Although shot in Spain according to the closing credits, the incredible cinematography of vast scorching deserts is striking and the absolute highlight of the entire picture is the amazing color palette chosen to represent this world with its atomic bomb testing going off nearby on a regular basis.

Bryan Cranston is the film’s narrator…or rather, the play’s narrator. He appears throughout—mainly in the stark black and white segments—echoing not just the on-set Stage Manager in Thornton Wilder’s Our Town, but also The Twilight Zone’s Rod Serling. He shows us the writing of the play, the casting of the play, and various behind-the-scenes aspects of the play, but it’s the muted color scenes in-between that supposedly ARE the play.

Characters? Well, what passes for our main character is a widowed, pipe-smoking photographer with a teenage son and three little girls. Their rich grandfather comes to town to pick them up and gets stuck there with everyone else. That includes a movie star and her daughter, one of a handful of science nerds in town for a small exhibition.

The town is called Asteroid City because of a small asteroid that fell there years before and is on display. The alien who arrives takes the asteroid with him.

Don’t try to make sense of it. The fun, as I say, is in the WAY it’s told. Not the story itself. The characters are purposely unrealistic but get some funny, funny scenes throughout. Hanks shines as the reluctant grandpa, presiding over the ersatz burial of his daughter’s ashes. Brody is great as the play’s director, and Schwartzman carries it all as both his character and the character underneath his character.

Add to this the wonderful train scenes (I’m a sucker for a good train scene), a fun running gag of a gun-shooting car chase past the desert town, impressive sets, an incredible music score, and a dancing road runner in the closing credits, and Asteroid City gets my highest recommendation.  ( – Steven Thompson)


The Little Mermaid Digital 4K UHD

Disney Digital

There’s something special about a singing cartoon animal that should not be underestimated. The charm in anthropromorphic interpretation comes from the same place that great animation does – just enough of the real thing to form a frame and then exaggerated features laid on top. But the lessons from the lackluster The Lion King live-action film seem lost here. Everything is quieter, softer, and lesser than the original cartoon version. There is too much realism and not enough joy in this adaptation, no matter how hard Halle Bailey works to imbue warmth in each of her scenes.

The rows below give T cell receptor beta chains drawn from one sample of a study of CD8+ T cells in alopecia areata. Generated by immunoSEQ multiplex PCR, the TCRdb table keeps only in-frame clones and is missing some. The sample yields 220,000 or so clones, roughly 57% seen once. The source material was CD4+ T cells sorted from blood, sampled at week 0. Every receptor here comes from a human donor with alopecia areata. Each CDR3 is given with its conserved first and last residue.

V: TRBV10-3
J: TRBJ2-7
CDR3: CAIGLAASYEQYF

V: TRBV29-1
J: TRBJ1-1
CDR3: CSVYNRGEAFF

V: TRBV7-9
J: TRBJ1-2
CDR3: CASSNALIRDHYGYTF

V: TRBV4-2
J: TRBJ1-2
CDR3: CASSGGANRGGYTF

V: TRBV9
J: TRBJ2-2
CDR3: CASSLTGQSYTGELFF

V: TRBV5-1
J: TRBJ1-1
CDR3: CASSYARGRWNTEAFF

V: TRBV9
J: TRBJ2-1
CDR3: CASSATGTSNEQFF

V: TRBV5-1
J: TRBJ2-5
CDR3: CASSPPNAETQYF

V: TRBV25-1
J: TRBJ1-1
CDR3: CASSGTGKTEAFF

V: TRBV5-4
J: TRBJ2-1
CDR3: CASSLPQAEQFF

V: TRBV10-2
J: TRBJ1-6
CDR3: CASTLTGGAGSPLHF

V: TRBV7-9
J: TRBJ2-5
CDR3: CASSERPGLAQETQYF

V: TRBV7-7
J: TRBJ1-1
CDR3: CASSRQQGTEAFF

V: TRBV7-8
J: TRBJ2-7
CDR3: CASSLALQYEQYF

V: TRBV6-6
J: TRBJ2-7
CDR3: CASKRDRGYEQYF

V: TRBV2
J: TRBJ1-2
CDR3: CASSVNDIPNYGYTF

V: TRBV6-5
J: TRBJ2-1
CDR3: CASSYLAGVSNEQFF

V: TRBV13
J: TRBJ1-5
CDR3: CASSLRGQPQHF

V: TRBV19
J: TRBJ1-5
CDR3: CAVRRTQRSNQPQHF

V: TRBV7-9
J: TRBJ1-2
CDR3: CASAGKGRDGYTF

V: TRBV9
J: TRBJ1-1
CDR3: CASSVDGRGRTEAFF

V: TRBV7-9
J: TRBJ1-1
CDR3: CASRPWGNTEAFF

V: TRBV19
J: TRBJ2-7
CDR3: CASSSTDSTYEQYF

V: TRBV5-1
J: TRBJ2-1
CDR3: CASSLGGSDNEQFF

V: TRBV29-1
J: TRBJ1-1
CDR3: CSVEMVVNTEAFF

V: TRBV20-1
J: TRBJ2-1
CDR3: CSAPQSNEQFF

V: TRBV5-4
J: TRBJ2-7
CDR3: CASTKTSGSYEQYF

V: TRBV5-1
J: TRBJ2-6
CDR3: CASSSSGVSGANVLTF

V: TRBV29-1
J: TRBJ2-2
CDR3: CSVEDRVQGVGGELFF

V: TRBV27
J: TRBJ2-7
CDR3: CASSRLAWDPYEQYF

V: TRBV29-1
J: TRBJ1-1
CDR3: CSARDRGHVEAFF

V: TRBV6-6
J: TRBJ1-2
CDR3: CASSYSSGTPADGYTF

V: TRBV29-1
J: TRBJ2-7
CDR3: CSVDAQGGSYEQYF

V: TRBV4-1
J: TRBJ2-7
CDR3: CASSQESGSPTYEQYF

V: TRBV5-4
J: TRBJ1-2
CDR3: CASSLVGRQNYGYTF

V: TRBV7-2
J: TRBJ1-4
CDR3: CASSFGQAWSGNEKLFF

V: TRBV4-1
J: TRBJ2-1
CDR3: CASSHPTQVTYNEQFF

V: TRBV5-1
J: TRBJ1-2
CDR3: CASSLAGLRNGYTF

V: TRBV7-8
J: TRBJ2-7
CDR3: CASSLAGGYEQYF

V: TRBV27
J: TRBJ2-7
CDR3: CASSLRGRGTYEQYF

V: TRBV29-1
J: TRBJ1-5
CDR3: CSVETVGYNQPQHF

In the most recent rehash in the Disney Princess series, an updated The Little Mermaid adds in new songs, new side characters, and a few story updates. Musically, the additonal songs are hit and miss. While pleasant enough, nothing approaches the swell of emotion from the original score. Ariel sings one of the most iconic “I Want” songs with “Part of Your World”, and it is a tall order to do anything but homage to Jodi Benson’s standard-bearing take. Bailey adds her signature sound (she’s one half of the popular music duo Chloe x Halle) but maintains the heart of the song with only a few additional runs and lilts.

Melissa McCarthy did a reasonable job with the booming “Poor Unfortunate Souls”, but it lacked the power of recent takes like Queen Latifah’s during the ABC live broadcast version. Her Ursula is less of the sly, showy sea witch of yore and more a petulant sister with a fair amount of magic on her side. It was almost jarring to see someone so known for over the top performances turn in a relatively straightforward performance.

Like many of her colleagues, McCarthy seemed almost wooden, with the energy in her voice rarely matching her movements. The undersea scenes are beautifully animated with shimmering sand and seamless transition from fin to torso on each mermaid. But the effect across the faces of the human actors seemed to flatten their ability to emote. Watching Ariel conversing with Sebastian under water versus on land is night and day in difference in the way micro-expressions can make a scene. Bailey gets to use her entire face but misses her voice on land. This inability to use more than half of her gifts at almost any time can be frustrating.

Ariel’s animal friends cannot save a scene with eyebrow raises, dances, or any other fun gags you need from a four-legged or finned companion. On top of this, there is a particularly awkward rap duet with Daveed Digg’s Sebastian (a lost opportunity for Caribbean casting) and Awkwafina’s Scuttle. Poor Flounder is a shadow of himself, shrank from a fish the size of Ariel’s head that could be hugged or held on by Sebastian for rides, to a tiny palm sized guppy that gives more Jiminy Cricket than partner in crime.